Adoption Option

Why we place our babies for adoption

Abigail Rebecca Summer

A birth father's Story

I remember the day I found out like it was yesterday. To say it came as a shock is an understatement-it was after all news that changed my life forever, bringing with it some of the most difficult and happiest times of my life. It is my belief that due to the choices we made over the coming months and years, I would be fortunate enough to continue to experience these contrasted emotions but they would become increasingly positive as time went on.

I think in hindsight, as a human being it is natural to go into shock,denial and react irrationally when faced with great trauma. As they say "an abnormal reaction to an abnormal situation is entirely normal". It is for this reason that I don't condemn my actions immediately after being told that my ex-girlfriend was pregnant, the fact I wanted to flee, to run, to hide, to push the responsibility to anywhere but my shoulders was totally understandable. In the ensuing days as the reality sunk in, fortunately I was able to reason and go about actually dealing with the situation. For many reasons both for me and all the others involved, looking back, I am so glad I did!

I am certain that part of what helped us make an informed, hopefully rational choice was discussions we had had prior- almost a contingency plan should something like this occur. Through many hours of discussion we spoke of our parents, their failed marriages and subsequent divorces, our youth- a definite lack of life experience and the contrasted ideals we would have for our children in their upbringing. At the time, devoid of any real emotional attachment- things were much simpler.

All that changed when Eve Rose was born- a beautiful baby girl, sharing our features, our geneology, our creation, our love. It was this love, what we wanted for her, that made the final decision oh so hard but paradoxically the thing that drove us to accept the pain as a necessary part of ensuring she had the best possible upbringing. It was without doubt the most difficult and selfless decision I believe we would ever make.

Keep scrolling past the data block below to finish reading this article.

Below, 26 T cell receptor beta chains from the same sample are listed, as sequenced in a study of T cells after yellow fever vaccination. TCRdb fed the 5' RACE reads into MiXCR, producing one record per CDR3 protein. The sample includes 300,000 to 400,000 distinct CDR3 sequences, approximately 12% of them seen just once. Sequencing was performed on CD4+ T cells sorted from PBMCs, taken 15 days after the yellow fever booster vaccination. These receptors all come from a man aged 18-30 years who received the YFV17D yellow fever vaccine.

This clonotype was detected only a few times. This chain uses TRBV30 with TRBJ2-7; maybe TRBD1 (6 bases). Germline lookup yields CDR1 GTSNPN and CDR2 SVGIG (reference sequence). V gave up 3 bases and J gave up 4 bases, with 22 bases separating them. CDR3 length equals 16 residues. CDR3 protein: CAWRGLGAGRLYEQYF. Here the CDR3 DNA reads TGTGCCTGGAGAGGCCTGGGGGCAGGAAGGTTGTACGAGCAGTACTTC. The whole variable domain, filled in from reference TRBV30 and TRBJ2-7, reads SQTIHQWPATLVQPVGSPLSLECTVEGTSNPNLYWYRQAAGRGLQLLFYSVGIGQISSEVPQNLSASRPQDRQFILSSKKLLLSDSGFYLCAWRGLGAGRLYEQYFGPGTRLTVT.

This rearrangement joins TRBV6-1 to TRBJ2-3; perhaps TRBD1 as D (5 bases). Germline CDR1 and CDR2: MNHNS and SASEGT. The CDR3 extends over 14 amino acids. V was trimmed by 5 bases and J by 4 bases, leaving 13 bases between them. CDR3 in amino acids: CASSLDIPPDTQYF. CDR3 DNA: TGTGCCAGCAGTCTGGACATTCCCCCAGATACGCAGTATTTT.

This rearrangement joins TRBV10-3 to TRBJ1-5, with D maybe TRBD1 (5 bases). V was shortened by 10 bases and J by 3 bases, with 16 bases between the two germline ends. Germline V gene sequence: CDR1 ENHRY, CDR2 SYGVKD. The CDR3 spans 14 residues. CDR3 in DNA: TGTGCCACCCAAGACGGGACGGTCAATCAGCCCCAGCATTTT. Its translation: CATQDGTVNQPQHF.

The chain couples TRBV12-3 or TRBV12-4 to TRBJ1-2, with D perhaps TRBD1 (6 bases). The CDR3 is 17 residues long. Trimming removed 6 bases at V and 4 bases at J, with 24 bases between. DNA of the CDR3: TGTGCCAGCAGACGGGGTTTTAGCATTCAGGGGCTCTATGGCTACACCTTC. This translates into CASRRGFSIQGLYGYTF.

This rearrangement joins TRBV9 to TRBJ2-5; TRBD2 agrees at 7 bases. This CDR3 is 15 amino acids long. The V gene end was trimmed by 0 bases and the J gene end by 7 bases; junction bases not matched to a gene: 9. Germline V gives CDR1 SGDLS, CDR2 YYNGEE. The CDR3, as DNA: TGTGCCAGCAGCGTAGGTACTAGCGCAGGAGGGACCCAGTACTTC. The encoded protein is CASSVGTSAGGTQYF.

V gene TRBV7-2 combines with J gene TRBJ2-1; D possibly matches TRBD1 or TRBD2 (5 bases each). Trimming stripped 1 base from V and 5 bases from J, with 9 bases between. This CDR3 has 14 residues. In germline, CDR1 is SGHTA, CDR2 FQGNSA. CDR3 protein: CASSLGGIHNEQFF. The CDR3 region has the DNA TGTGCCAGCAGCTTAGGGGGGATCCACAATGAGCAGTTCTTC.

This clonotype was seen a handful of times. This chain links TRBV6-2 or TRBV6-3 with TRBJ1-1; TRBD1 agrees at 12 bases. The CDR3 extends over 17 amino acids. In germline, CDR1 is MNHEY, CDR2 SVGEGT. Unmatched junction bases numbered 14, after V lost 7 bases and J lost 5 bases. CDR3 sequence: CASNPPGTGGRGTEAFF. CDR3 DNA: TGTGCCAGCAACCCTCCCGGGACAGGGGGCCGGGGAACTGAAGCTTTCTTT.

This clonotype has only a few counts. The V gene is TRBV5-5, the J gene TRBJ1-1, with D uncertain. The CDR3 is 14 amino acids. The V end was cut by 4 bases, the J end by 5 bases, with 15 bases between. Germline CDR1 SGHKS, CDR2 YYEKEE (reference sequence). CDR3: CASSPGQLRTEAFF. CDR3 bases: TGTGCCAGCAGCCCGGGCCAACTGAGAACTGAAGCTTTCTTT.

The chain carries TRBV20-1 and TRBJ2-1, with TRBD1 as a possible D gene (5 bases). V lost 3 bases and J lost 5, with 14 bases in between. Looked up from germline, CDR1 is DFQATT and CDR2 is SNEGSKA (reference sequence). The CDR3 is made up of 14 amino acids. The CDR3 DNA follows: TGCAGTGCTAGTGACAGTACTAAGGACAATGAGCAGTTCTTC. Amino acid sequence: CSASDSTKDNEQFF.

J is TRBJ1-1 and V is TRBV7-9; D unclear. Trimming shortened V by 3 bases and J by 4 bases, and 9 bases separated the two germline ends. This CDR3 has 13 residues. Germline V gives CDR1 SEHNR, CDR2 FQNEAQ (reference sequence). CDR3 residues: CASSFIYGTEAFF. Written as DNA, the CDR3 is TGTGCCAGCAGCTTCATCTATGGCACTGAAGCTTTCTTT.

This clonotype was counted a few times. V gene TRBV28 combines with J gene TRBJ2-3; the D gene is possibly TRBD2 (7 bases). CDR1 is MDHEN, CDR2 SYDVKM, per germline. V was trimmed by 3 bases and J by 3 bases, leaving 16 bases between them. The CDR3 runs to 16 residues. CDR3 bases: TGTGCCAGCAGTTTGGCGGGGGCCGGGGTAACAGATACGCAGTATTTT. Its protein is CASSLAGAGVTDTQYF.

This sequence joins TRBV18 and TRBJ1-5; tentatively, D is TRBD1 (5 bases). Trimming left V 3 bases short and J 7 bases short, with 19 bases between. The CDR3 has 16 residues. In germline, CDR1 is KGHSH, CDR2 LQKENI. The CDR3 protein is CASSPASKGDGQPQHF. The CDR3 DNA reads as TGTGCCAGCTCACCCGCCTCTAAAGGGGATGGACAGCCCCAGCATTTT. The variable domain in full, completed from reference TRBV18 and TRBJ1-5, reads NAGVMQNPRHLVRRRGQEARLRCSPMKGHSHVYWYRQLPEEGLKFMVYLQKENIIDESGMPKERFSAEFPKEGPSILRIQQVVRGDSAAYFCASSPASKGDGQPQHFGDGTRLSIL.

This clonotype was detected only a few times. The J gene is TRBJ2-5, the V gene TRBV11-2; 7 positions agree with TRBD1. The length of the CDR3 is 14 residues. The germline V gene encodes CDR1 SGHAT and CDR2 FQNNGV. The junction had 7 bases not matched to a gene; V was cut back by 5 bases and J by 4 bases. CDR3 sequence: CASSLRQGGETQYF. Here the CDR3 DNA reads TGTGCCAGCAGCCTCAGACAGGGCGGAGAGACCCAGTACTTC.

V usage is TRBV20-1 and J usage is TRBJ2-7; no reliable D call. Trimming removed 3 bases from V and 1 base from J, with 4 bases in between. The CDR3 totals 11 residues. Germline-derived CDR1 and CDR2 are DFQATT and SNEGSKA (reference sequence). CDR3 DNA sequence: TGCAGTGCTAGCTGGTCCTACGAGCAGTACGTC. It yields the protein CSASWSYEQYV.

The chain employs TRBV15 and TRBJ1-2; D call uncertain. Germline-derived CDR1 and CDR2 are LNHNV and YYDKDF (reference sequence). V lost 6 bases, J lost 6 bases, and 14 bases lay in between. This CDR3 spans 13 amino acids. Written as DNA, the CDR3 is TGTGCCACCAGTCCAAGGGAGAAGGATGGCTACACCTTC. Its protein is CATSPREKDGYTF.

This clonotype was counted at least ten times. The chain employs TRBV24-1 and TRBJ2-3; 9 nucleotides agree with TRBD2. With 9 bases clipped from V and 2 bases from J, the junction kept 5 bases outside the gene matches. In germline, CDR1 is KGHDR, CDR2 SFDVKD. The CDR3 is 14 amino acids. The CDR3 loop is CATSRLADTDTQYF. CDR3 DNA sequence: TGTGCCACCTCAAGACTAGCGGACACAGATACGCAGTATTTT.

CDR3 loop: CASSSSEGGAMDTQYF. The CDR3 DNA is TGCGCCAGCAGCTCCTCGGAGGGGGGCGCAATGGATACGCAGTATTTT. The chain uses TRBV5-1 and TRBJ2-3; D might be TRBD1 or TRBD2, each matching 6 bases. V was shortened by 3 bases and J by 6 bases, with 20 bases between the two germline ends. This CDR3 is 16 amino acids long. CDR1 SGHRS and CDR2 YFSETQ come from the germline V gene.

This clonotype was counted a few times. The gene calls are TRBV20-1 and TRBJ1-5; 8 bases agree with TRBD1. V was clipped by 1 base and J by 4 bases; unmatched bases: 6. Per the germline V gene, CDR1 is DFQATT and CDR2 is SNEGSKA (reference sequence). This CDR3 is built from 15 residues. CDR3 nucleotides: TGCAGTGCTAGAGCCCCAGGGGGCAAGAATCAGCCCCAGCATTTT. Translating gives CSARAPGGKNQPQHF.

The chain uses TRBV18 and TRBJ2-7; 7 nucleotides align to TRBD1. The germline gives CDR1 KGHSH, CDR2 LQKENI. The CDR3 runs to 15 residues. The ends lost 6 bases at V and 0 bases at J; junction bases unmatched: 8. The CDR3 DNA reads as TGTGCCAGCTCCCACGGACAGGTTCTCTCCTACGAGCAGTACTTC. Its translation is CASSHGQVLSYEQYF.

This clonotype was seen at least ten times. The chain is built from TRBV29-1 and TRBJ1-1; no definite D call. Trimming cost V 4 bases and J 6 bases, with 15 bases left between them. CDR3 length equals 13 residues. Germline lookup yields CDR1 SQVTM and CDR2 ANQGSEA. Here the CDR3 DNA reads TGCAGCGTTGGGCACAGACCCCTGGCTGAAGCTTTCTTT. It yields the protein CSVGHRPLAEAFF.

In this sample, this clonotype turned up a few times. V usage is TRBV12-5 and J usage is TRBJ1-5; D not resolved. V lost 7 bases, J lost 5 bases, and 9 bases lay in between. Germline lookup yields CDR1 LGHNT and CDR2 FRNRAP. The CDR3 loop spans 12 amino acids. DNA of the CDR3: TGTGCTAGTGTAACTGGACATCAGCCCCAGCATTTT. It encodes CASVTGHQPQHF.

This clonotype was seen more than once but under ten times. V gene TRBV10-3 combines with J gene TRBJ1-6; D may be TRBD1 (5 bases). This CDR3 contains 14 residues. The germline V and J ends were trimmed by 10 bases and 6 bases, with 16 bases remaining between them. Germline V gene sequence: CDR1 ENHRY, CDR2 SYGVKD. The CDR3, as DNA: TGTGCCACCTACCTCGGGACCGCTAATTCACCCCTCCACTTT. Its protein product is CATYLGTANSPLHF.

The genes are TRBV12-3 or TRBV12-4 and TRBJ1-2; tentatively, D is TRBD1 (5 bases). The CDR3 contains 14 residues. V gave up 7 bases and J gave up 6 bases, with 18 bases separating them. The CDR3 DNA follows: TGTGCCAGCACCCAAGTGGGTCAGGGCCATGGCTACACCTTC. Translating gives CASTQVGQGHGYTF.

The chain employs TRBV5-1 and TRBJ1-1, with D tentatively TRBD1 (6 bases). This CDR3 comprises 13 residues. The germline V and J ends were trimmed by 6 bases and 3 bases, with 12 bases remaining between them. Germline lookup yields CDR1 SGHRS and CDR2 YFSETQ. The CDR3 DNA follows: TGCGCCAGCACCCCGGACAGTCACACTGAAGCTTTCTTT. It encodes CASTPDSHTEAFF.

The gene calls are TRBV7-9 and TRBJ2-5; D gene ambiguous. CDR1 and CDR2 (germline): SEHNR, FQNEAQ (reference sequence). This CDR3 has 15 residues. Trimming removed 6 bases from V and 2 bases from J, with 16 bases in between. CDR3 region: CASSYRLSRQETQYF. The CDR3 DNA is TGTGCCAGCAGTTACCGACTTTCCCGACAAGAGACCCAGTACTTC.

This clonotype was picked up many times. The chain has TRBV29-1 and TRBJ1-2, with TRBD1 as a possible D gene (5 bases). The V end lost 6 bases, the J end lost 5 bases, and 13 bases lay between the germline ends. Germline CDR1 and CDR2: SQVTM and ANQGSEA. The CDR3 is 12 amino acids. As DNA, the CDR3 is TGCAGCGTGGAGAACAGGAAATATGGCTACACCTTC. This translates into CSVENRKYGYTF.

Child,Youth and Family were very supportive in the months leading up to Eve's birth. It seemed they assessed our decision time and time again to ensure we were fully aware and comfortable with what was happening. We were provided with many resources to educate ourselves and they were on call if we should need to discuss anything. I found them to be empathetic and considerate during the process- essential qualities considering the high emotions and importance of this life changing event.

The social workers requested from us a set of criteria detailing the things that were important to us in a prospective couple. We wrote of things as diverse as religious beliefs, education, age and travel history. With these things in mind, they then provided us with a huge selection of profiles which were an in-depth representation of these couples lives to date, some more personal than others and some most definitely not what we were after. After a lengthy deliberation my ex-girlfriend and I were certain we had found the parents for our little girl. It seems so clinical, so lacking emotion when I describe it, but that was certainly not the case. Even to go back there through my writing creates anxiety in my stomach, reliving the "choice" process of those years ago. To expect anything less would be heartless in my view.This was after all the decision of who would take ultimate care and responsibility for something we both loved so dearly.